Is there any sort of on screen display? I notice an Info button on the remote. Does it simply tell you the time and channel name?
As you can see in the following screenshot, you only get the channel number and the station callsign. The box doesn't appear to keep track of time, and it has no further features (programming guide, etc).



Is the audio from Ch 3/4 RF out still in Mono like current digital boxes, or did they figure out BTSC Stereo encoding like the old analog boxes?
I think it's stereo, but the TVs my DTAs are hooked up to are mono, so I have no quick way to test it.

You can receive all the premium channels right?
No, only unencrypted Digital Starter channels.

One interesting point that you made: You said the picture quality isn't anything to write home about. You made this comment compared to what? Like, say, were you to plug a S-Video out from a regular digital cable box to the same TV, the picture quality would improve?
Compared to being able to use something other than RF.

Hows the channel tune performance. When you quickly push Ch up or down, is it relatively fast? Does it lag or hang up on you?
Tuning performance is pretty poor (I'm new to digital so I have no idea how it compares to other devices, but compared to analog it's poor), I measured it at 2 seconds. There is no lag in trying to flip through channels quickly however, if you switch again while it's tuning a previous channel, it simply stops and moves on to the next one. Basically it doesn't start to tune a channel until you stop flipping channels.

Is this something available for purchase from Comcast or do you still have to rent it, and if so, what's the price difference between this and a STB?
Rental only. I have no idea what renting a STB costs, so I can't give you a price difference. Sorry.

Beyond that, I wouldn't be surprised if there was at least some sort of simple way to authorize these boxes on the cable plant, ether thru a "keep alive" message or some other indirect way they can shut one down
That's more or less on the dot. In spite of only being able to tune unencrypted channels, it did not tune anything until remotely activated. I have no idea what would happen if I tried to move it somewhere else though.

What is Comcast charging/month for the box and what channels does it receive?
Beyond the 2 free DTAs, it would be $1.99 for each additional one. It can receive all of the Digital Starter channels.

Here's my question though, if before you had just basic or expanded analog, not digital, and now get this box, will you get all the non-premium digital channels? Or will you have to be forced into buying expanded digital tier? This box does not de-encrypt so Comcast can't separate those packages anymore, no?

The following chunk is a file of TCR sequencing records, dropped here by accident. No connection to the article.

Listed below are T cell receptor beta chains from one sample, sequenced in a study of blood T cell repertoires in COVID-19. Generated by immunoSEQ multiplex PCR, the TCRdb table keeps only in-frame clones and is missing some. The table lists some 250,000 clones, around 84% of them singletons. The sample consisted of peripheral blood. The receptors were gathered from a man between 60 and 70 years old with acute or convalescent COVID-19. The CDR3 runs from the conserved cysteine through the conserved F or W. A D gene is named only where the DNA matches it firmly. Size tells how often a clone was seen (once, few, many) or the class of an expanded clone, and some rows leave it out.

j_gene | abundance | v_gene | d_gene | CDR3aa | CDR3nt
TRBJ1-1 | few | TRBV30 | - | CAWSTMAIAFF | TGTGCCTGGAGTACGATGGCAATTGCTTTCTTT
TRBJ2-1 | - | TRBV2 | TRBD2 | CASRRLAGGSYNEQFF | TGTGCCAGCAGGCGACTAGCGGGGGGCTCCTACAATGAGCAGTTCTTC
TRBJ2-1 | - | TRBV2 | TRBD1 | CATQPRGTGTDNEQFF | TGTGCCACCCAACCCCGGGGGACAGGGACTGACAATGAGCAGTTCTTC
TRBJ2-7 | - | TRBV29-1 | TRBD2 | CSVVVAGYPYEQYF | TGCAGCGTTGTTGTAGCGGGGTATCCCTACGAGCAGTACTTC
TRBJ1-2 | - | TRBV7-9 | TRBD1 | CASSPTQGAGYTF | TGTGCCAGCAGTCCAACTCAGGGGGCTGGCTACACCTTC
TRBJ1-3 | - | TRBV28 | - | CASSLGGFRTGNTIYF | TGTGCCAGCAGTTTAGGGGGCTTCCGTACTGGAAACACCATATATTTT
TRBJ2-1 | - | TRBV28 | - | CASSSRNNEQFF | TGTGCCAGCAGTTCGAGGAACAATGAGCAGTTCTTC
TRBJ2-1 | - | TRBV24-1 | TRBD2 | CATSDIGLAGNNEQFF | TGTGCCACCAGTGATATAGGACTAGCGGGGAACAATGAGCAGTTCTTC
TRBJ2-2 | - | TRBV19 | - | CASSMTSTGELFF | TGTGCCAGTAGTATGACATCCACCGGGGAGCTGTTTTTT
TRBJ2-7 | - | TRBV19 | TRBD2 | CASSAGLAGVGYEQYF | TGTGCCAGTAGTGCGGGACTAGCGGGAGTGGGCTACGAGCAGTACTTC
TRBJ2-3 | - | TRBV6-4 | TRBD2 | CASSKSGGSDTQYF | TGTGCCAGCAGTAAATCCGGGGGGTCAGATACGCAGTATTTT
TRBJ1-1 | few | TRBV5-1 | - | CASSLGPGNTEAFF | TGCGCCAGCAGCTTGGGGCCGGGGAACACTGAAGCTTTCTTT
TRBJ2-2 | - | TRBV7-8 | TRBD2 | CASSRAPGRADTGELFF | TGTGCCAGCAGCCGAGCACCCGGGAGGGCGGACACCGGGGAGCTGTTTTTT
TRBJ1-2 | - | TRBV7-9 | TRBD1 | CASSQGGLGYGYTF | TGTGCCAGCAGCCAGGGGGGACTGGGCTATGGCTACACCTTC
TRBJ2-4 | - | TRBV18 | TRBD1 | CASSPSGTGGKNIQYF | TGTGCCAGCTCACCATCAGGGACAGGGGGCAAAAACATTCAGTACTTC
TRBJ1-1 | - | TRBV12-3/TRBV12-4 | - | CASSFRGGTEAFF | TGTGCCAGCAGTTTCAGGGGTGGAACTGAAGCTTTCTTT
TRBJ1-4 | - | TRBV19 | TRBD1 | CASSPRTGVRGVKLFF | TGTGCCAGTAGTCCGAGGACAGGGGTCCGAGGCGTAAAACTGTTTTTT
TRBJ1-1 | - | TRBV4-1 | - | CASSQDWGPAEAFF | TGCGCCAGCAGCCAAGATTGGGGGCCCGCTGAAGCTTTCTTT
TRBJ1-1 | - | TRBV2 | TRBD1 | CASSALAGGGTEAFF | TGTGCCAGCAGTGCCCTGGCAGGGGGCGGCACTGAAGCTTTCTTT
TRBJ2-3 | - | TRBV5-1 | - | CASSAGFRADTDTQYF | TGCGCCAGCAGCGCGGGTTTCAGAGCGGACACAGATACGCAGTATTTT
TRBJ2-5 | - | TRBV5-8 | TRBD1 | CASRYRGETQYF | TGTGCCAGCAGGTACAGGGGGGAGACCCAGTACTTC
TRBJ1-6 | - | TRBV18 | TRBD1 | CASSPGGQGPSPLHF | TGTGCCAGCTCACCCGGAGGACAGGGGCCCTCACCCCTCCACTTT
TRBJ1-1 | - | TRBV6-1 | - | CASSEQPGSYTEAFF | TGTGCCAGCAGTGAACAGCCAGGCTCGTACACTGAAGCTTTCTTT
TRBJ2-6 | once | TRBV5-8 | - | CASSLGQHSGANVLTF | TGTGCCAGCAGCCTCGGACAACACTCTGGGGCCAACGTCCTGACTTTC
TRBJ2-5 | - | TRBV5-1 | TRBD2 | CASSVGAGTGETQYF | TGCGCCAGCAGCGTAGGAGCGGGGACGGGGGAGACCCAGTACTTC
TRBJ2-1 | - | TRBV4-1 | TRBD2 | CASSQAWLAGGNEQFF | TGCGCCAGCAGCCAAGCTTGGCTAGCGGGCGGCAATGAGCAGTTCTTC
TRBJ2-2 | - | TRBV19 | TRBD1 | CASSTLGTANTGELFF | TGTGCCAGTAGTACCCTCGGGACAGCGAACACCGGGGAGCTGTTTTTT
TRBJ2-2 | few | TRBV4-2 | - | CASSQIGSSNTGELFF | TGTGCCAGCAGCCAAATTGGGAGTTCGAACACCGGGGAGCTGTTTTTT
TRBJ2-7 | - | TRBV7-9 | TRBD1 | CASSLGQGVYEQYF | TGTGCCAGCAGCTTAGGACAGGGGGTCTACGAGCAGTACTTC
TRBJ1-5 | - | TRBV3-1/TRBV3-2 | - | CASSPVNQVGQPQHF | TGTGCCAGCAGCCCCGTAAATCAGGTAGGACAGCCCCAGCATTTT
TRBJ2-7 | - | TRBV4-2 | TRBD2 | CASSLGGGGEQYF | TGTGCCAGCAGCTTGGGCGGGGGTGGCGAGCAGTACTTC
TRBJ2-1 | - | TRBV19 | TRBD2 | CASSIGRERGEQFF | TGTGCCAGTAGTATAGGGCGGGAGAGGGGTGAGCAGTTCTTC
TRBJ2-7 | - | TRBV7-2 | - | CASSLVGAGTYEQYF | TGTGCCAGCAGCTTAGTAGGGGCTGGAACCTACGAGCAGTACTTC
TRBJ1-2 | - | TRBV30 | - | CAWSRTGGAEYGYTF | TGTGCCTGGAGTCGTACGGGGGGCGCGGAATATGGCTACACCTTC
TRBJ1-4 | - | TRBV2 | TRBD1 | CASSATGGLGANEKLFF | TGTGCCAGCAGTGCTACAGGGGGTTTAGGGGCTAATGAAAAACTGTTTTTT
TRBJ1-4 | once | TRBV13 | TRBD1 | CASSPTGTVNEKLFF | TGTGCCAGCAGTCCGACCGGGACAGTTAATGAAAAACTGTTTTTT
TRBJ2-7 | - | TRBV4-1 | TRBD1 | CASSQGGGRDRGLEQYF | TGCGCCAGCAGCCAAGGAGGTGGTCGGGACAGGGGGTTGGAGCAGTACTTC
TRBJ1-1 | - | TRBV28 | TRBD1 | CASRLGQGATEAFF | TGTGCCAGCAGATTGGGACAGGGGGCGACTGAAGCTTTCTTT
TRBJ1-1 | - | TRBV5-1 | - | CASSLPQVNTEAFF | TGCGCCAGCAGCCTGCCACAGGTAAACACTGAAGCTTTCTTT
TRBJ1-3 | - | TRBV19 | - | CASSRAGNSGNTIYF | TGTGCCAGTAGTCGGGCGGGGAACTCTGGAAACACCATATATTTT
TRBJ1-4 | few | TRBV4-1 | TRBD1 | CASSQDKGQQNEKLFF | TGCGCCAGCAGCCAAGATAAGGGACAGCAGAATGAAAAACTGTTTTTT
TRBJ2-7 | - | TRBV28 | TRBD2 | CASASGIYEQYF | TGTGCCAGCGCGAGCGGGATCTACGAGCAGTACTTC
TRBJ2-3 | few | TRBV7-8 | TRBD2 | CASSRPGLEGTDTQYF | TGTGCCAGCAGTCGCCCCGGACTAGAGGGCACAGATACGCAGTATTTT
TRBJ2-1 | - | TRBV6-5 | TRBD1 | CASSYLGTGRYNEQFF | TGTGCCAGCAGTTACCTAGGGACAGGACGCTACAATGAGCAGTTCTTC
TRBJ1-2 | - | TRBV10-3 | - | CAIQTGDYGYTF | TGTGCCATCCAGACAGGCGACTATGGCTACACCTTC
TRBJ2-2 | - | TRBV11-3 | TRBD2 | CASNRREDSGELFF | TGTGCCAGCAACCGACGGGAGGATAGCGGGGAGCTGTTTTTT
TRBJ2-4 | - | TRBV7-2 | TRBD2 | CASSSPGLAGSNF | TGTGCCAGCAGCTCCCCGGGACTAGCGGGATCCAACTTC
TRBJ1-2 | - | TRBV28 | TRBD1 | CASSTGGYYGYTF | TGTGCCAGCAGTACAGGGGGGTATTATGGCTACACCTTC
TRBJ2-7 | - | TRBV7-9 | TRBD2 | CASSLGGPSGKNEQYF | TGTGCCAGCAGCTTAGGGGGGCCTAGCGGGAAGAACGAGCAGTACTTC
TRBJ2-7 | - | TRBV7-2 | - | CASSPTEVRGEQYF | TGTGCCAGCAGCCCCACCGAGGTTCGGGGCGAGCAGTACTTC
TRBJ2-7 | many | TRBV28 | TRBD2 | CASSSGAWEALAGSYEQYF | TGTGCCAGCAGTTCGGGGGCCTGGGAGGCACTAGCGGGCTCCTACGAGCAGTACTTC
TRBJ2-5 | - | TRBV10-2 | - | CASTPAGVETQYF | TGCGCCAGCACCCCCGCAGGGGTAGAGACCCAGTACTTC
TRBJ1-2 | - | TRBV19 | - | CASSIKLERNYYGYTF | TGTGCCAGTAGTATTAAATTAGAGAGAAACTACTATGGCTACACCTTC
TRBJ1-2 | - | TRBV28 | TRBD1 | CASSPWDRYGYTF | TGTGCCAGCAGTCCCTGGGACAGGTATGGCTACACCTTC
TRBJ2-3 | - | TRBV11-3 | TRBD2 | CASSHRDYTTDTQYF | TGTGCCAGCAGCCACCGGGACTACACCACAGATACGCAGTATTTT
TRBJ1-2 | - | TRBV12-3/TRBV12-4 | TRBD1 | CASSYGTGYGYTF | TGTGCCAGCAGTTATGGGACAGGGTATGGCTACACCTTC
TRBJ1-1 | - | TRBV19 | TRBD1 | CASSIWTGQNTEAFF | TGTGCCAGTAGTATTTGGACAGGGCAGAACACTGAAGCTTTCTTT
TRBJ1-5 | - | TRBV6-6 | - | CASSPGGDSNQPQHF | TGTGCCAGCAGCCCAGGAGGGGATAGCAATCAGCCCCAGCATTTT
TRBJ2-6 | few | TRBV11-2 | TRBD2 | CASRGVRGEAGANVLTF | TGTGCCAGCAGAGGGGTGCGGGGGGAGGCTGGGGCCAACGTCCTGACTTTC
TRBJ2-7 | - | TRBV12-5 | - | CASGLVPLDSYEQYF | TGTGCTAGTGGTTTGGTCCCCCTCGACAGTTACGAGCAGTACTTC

All expanded basic customers are being automatically converted to Digital Starter at the same price. This box can pick up those channels and nothing else (whether the channels that you get with Proffered are "premium" or not, I guess depends on the definition). This box does not currently decrypt anything, so the Digital Starter tier is unencrypted.

Hmmmm... Ya know, I'm thinking someone needs to put together a FAQ that includes some sort of (semi)official terminology to refer to the different box types now.
The worst part is that no one (even Comcast) seems to be able to remember what DTA stands for. Apparently it's Digital Transport Adapter, but we'll see how long that lasts. Personally, I'm all for calling them Luddite Boxes and leaving it at that.

Anyhow, any other questions?


psujim

join:2007-10-10
Reading, PA

Thanks for the information about the DTAs!! It's a great tool. If they went all-digital here, I would probably only need one in our bedroom, since the main TV has a HD/DVR...

Very cool! Thanks!



cypherstream
Premium,MVM
join:2004-12-02
Reading, PA
kudos:3

2 edits
reply to ViRGEdx

Thanks for the answers. It's cool that they at least give you a channel number and call sign in a nice font and contrasting color. Hell, that font's better than Motorola's font you see when typing channel numbers in the top center of the screen!

Now only if we could figure out if there's some sort of diagnostic mode...

Do you get any channels over 100? Like Weatherscan is on 101 here and a few free subchannels like ABC News, ABC Weather, NBC Weather, etc... are in the upper 200's. What about Music Choice? That's unencrypted here. If it does get channels post 100, does it SKIP to them, or do you have to scroll through a bunch of "NOT AUTHORIZED" channels?